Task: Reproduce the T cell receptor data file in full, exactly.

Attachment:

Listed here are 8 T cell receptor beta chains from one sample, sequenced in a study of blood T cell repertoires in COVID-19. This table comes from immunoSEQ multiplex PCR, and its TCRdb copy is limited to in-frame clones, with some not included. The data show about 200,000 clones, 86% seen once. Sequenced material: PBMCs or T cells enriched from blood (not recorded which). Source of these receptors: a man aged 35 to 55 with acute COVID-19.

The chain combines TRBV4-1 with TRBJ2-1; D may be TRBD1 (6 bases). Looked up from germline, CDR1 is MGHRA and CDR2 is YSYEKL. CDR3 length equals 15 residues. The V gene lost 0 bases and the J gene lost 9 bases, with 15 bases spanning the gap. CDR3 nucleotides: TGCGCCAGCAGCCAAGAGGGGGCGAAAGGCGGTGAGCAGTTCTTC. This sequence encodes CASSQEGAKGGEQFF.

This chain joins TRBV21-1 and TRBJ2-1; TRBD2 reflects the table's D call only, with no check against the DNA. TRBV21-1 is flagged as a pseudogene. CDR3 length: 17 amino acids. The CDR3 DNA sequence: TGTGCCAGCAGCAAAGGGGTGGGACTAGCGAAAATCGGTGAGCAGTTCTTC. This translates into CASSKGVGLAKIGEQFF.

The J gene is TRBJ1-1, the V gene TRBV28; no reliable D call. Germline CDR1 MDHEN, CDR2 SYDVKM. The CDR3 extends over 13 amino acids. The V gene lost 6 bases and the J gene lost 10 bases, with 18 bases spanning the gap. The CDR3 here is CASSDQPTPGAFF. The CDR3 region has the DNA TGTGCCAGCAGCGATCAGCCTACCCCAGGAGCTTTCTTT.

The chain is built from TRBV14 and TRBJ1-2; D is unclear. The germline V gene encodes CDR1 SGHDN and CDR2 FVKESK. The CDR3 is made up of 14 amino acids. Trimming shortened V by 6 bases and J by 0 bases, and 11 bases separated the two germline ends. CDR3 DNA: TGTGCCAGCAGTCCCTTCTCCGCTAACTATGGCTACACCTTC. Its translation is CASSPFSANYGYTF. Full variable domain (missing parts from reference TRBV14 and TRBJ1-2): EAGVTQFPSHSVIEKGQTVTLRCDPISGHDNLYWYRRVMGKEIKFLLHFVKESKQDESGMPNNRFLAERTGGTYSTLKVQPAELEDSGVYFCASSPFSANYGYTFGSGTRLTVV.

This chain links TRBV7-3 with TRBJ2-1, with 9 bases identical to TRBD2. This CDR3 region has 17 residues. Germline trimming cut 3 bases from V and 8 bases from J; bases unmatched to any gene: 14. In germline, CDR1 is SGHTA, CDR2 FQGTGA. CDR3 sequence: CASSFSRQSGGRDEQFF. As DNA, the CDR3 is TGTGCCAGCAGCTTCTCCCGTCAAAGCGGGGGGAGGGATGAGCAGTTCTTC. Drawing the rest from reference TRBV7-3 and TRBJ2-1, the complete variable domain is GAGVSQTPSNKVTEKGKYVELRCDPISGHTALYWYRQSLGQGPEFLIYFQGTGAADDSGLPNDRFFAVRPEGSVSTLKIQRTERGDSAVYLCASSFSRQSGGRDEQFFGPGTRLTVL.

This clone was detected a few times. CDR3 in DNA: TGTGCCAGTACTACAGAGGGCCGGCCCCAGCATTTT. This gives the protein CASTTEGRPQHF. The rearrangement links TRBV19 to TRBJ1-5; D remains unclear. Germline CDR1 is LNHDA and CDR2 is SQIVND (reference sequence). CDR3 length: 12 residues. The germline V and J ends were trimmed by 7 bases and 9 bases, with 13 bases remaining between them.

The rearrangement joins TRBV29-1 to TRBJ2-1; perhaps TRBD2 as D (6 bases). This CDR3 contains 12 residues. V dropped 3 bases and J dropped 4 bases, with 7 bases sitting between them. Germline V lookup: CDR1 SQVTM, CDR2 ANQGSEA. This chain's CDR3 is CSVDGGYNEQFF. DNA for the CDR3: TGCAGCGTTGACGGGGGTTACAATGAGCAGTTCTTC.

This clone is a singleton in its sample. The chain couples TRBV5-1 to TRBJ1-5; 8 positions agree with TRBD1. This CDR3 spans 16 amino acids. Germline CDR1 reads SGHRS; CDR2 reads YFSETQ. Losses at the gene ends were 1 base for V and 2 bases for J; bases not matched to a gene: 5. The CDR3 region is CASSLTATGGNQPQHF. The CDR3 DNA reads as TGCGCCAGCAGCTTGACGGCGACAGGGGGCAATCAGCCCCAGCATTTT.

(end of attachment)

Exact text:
Listed here are 8 T cell receptor beta chains from one sample, sequenced in a study of blood T cell repertoires in COVID-19. This table comes from immunoSEQ multiplex PCR, and its TCRdb copy is limited to in-frame clones, with some not included. The data show about 200,000 clones, 86% seen once. Sequenced material: PBMCs or T cells enriched from blood (not recorded which). Source of these receptors: a man aged 35 to 55 with acute COVID-19.

The chain combines TRBV4-1 with TRBJ2-1; D may be TRBD1 (6 bases). Looked up from germline, CDR1 is MGHRA and CDR2 is YSYEKL. CDR3 length equals 15 residues. The V gene lost 0 bases and the J gene lost 9 bases, with 15 bases spanning the gap. CDR3 nucleotides: TGCGCCAGCAGCCAAGAGGGGGCGAAAGGCGGTGAGCAGTTCTTC. This sequence encodes CASSQEGAKGGEQFF.

This chain joins TRBV21-1 and TRBJ2-1; TRBD2 reflects the table's D call only, with no check against the DNA. TRBV21-1 is flagged as a pseudogene. CDR3 length: 17 amino acids. The CDR3 DNA sequence: TGTGCCAGCAGCAAAGGGGTGGGACTAGCGAAAATCGGTGAGCAGTTCTTC. This translates into CASSKGVGLAKIGEQFF.

The J gene is TRBJ1-1, the V gene TRBV28; no reliable D call. Germline CDR1 MDHEN, CDR2 SYDVKM. The CDR3 extends over 13 amino acids. The V gene lost 6 bases and the J gene lost 10 bases, with 18 bases spanning the gap. The CDR3 here is CASSDQPTPGAFF. The CDR3 region has the DNA TGTGCCAGCAGCGATCAGCCTACCCCAGGAGCTTTCTTT.

The chain is built from TRBV14 and TRBJ1-2; D is unclear. The germline V gene encodes CDR1 SGHDN and CDR2 FVKESK. The CDR3 is made up of 14 amino acids. Trimming shortened V by 6 bases and J by 0 bases, and 11 bases separated the two germline ends. CDR3 DNA: TGTGCCAGCAGTCCCTTCTCCGCTAACTATGGCTACACCTTC. Its translation is CASSPFSANYGYTF. Full variable domain (missing parts from reference TRBV14 and TRBJ1-2): EAGVTQFPSHSVIEKGQTVTLRCDPISGHDNLYWYRRVMGKEIKFLLHFVKESKQDESGMPNNRFLAERTGGTYSTLKVQPAELEDSGVYFCASSPFSANYGYTFGSGTRLTVV.

This chain links TRBV7-3 with TRBJ2-1, with 9 bases identical to TRBD2. This CDR3 region has 17 residues. Germline trimming cut 3 bases from V and 8 bases from J; bases unmatched to any gene: 14. In germline, CDR1 is SGHTA, CDR2 FQGTGA. CDR3 sequence: CASSFSRQSGGRDEQFF. As DNA, the CDR3 is TGTGCCAGCAGCTTCTCCCGTCAAAGCGGGGGGAGGGATGAGCAGTTCTTC. Drawing the rest from reference TRBV7-3 and TRBJ2-1, the complete variable domain is GAGVSQTPSNKVTEKGKYVELRCDPISGHTALYWYRQSLGQGPEFLIYFQGTGAADDSGLPNDRFFAVRPEGSVSTLKIQRTERGDSAVYLCASSFSRQSGGRDEQFFGPGTRLTVL.

This clone was detected a few times. CDR3 in DNA: TGTGCCAGTACTACAGAGGGCCGGCCCCAGCATTTT. This gives the protein CASTTEGRPQHF. The rearrangement links TRBV19 to TRBJ1-5; D remains unclear. Germline CDR1 is LNHDA and CDR2 is SQIVND (reference sequence). CDR3 length: 12 residues. The germline V and J ends were trimmed by 7 bases and 9 bases, with 13 bases remaining between them.

The rearrangement joins TRBV29-1 to TRBJ2-1; perhaps TRBD2 as D (6 bases). This CDR3 contains 12 residues. V dropped 3 bases and J dropped 4 bases, with 7 bases sitting between them. Germline V lookup: CDR1 SQVTM, CDR2 ANQGSEA. This chain's CDR3 is CSVDGGYNEQFF. DNA for the CDR3: TGCAGCGTTGACGGGGGTTACAATGAGCAGTTCTTC.

This clone is a singleton in its sample. The chain couples TRBV5-1 to TRBJ1-5; 8 positions agree with TRBD1. This CDR3 spans 16 amino acids. Germline CDR1 reads SGHRS; CDR2 reads YFSETQ. Losses at the gene ends were 1 base for V and 2 bases for J; bases not matched to a gene: 5. The CDR3 region is CASSLTATGGNQPQHF. The CDR3 DNA reads as TGCGCCAGCAGCTTGACGGCGACAGGGGGCAATCAGCCCCAGCATTTT.